It is important to assess and record any health, safety or security issues that are identified during the preliminary visit. Any such issues will be taken into account when the final decision is taken on whether the visit should proceed, and the visit plan must state both the extent of any risks involved, and the measures that will be taken to reduce or eliminate them. The managers leading the visit must complete a Pre School visit risk assessment check list and keep in the risk assessment file.

Communication with parents
The parents of children taking part in an off-site activity should be provided with all appropriate information about the intended visit.  Parents must give their permission before a child can be involved in any off-site activities.  This is normally done during the registration process.

Further health and safety considerations
All adults accompanying a party must be made aware, by the managers, of the emergency procedures which will apply.  The Manager will normally carry the emergency contact numbers together with a list of everyone, children and adults, travelling with the party.

The safety of the party, and especially the children, is of paramount importance. During the activity the managers must take whatever steps are necessary to ensure that safety. This involves taking note of any information provided by medical registration forms, and ensuring that children are both safe and well looked after at all times.

Visit plan
The visit plan for intended educational visits must include the following:

  • risk assessment;
  • report on preliminary visit;
  • applications for approval of visit;
  • general information;
  • names, ages, contact details, permission forms, medical records and other relevant details of all those going on the visit;
  • travel schedule;
  • full plan of activities;
  • fire precautions and evacuation procedures;
  • intended arrangements for supervision;
  • insurance arrangements for all members of the group;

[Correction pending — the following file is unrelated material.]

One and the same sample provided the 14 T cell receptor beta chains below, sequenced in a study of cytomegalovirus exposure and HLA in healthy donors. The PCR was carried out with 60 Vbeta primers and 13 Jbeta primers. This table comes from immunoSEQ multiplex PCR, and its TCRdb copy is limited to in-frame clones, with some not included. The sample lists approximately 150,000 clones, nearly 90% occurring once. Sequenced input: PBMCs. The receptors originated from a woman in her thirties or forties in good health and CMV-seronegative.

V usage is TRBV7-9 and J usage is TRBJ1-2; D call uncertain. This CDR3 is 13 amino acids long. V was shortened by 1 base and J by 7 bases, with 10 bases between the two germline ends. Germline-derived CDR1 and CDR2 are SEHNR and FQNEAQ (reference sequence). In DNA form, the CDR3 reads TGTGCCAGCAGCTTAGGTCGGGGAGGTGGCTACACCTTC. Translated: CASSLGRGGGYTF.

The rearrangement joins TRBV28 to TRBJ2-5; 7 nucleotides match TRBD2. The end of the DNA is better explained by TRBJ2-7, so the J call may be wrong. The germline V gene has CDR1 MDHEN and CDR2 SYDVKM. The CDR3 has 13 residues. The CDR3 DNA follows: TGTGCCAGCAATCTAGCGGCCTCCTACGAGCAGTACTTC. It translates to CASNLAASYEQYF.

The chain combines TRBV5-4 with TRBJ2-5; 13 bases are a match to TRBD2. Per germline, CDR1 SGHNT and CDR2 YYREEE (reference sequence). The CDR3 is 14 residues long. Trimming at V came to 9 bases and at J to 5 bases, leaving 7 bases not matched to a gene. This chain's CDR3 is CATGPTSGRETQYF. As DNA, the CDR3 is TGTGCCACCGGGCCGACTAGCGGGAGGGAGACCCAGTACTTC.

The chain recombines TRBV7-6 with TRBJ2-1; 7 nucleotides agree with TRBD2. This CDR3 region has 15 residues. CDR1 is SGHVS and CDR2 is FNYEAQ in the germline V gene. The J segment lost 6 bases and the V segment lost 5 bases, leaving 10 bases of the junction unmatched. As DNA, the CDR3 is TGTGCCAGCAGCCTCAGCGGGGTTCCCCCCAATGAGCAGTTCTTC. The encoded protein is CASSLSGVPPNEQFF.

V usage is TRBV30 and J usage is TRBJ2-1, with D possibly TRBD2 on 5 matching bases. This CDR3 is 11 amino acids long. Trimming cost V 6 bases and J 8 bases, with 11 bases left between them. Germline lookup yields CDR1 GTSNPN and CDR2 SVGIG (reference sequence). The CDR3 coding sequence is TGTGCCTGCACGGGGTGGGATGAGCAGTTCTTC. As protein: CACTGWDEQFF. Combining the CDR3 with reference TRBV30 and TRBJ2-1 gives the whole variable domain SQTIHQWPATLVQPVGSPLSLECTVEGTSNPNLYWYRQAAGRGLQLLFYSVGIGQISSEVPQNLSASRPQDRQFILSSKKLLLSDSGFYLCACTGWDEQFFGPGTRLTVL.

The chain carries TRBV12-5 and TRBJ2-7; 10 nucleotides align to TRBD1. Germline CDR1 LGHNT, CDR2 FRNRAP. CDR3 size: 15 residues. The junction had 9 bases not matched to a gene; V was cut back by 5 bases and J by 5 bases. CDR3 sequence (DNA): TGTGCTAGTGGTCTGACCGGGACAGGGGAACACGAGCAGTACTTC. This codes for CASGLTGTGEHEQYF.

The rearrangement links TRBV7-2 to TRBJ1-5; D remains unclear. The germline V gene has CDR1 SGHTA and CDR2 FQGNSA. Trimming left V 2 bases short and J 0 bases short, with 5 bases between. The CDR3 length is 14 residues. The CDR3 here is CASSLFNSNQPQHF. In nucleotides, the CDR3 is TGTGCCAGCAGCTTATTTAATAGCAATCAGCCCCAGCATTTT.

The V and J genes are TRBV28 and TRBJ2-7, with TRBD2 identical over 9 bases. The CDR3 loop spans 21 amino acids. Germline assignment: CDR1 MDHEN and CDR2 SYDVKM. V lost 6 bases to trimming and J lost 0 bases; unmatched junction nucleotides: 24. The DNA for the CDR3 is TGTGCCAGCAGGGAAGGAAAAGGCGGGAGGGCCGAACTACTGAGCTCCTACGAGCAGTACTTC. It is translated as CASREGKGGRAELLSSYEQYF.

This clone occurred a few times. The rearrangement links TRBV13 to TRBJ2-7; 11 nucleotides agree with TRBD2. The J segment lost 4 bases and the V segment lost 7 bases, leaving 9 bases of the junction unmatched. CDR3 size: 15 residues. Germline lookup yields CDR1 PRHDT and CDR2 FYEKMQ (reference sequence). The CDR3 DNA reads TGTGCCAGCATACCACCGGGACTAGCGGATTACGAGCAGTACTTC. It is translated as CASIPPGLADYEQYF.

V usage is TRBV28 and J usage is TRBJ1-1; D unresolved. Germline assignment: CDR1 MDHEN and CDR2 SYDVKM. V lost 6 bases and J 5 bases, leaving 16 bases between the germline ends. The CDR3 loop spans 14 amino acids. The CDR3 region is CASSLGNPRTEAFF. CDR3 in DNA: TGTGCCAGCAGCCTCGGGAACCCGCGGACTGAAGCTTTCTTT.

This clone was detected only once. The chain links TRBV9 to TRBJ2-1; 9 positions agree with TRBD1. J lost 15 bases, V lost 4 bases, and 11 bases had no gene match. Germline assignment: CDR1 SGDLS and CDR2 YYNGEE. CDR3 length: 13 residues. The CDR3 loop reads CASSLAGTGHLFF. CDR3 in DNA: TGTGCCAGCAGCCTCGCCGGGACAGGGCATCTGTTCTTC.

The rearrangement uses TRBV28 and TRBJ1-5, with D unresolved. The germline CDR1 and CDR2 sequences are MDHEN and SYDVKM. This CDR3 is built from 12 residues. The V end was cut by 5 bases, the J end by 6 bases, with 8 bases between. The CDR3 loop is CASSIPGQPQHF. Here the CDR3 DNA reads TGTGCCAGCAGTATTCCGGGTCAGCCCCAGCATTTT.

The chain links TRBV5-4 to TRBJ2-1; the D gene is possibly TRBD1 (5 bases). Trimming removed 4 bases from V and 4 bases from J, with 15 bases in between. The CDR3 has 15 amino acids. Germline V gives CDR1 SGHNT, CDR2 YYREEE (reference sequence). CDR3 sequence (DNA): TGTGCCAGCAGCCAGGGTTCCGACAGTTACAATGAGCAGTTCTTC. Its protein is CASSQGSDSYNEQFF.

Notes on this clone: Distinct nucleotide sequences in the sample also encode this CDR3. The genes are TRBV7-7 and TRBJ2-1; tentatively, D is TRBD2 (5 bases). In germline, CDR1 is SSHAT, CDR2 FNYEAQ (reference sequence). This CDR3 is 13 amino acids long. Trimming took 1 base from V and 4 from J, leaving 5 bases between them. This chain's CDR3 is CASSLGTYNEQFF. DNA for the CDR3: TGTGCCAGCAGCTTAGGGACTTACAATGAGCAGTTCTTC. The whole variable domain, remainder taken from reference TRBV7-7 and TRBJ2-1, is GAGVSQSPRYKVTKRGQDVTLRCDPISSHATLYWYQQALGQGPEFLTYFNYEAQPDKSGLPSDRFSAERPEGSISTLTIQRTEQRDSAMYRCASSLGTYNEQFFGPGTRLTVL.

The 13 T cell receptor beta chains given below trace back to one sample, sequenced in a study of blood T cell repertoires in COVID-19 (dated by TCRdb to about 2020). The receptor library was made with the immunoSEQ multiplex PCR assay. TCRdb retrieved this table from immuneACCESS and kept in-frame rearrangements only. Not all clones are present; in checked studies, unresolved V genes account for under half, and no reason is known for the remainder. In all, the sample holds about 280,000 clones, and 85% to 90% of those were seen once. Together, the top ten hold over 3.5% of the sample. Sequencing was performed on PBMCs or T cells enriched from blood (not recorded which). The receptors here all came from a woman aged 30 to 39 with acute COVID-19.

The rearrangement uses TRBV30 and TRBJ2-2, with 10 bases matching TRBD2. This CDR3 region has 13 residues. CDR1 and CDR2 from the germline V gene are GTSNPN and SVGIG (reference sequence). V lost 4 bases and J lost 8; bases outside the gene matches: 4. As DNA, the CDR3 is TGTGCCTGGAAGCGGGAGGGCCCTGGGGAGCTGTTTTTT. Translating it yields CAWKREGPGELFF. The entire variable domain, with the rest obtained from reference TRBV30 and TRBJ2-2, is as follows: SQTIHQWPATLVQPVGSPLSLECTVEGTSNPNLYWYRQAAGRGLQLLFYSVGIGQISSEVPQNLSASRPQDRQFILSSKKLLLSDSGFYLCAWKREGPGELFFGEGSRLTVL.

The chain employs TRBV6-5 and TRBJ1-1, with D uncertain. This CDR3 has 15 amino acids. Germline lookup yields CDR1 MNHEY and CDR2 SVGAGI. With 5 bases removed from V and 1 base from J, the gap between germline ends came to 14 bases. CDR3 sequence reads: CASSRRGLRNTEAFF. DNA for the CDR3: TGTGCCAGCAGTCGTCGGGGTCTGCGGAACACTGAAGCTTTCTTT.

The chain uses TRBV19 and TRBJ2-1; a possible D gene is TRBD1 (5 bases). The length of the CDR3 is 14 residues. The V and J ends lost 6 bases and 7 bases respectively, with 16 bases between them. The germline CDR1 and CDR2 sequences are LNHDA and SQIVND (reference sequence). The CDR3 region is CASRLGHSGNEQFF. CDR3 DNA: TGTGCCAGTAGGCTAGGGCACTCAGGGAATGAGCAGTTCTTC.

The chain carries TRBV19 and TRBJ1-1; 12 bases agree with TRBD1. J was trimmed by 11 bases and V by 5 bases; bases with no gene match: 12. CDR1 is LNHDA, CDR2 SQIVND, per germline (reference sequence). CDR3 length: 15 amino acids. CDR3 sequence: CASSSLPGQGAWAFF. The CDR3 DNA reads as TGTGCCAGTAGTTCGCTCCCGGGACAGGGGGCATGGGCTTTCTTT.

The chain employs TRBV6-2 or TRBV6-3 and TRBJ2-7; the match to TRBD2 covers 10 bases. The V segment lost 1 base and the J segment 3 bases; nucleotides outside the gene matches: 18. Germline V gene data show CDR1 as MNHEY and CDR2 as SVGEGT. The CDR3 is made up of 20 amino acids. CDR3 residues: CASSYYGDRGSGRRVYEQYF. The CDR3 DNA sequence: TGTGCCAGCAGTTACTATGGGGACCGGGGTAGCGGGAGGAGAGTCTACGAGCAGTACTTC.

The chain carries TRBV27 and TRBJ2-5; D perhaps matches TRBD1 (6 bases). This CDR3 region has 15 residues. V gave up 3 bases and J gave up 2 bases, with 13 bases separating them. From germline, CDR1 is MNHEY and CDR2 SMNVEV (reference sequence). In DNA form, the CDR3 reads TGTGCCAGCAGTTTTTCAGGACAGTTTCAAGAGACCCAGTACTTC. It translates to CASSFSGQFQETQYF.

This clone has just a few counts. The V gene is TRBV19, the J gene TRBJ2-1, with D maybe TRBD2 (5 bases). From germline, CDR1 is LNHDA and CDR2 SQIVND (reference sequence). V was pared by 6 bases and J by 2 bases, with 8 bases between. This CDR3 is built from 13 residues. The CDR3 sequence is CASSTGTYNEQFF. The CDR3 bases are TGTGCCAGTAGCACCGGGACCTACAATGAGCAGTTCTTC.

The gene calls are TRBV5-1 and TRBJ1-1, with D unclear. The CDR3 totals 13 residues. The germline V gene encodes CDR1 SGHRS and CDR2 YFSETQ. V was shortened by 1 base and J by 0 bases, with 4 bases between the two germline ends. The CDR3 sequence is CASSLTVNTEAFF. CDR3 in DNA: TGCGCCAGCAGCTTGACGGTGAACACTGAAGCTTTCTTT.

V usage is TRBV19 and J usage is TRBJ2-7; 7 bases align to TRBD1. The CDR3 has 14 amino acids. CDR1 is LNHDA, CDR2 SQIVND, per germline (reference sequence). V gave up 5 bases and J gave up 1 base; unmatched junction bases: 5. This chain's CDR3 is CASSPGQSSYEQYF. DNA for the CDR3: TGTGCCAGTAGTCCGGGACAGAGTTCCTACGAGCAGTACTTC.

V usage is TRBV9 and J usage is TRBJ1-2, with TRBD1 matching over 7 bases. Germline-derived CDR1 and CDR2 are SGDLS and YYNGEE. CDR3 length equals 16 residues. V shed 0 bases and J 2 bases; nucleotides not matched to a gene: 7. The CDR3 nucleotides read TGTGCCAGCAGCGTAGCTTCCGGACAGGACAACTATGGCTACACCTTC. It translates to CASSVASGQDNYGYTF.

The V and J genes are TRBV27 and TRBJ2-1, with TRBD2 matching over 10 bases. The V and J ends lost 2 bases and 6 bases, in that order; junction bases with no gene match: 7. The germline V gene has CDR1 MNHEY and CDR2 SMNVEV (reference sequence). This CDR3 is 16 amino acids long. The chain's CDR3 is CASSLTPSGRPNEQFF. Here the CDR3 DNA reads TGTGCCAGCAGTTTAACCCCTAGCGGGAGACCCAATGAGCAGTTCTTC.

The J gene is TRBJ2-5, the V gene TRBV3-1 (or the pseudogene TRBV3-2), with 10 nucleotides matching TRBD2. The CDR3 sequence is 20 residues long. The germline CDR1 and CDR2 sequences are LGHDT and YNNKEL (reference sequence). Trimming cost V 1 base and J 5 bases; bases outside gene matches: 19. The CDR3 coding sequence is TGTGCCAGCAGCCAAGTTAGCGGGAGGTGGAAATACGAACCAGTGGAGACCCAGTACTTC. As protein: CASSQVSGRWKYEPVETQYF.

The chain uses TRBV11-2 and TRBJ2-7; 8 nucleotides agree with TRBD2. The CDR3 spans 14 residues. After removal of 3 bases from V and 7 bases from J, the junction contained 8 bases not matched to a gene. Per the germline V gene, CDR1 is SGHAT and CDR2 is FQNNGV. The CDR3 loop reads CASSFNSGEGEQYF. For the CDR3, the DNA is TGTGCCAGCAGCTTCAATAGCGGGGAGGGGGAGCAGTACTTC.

• emergency contacts and procedures;
  • general communications information;
  • guidance for managers
  • guidance for the emergency contact and managers
  • medical questionnaire returns;
  • first-aid boxes, inhalers, Epi-pens if needed, and individual prescribed medicines.

Operational procedures for outings
The same standard of care and interaction with the children is expected of staff, volunteers and students on outings.

The worker’s prime responsibility on outings is to ensure the safety of the children.

However they will be expected to balance this responsibility with ensuring that children have the maximum opportunity to experience and explore new environments, to socialise and to have fun.

Procedures where a child is lost on an outing

  • If the Pre School’s policies and procedures are being observed the likelihood of a child being lost is small. Very occasionally a child may become separated from the group on an outing or become lost.

With careful planning and co-operative working amongst staff, children should not be out of sight of an adult during an outing.

If it is realised that a child is no longer with the group, staff should look carefully all around without leaving the group.

That Educator’s key children should be re-allocated to other members of staff.
The Pre School managers will contact the parents immediately.

The police will be informed and all the children will be returned to the Pre School.
At the end of the day the managers will complete an incident report.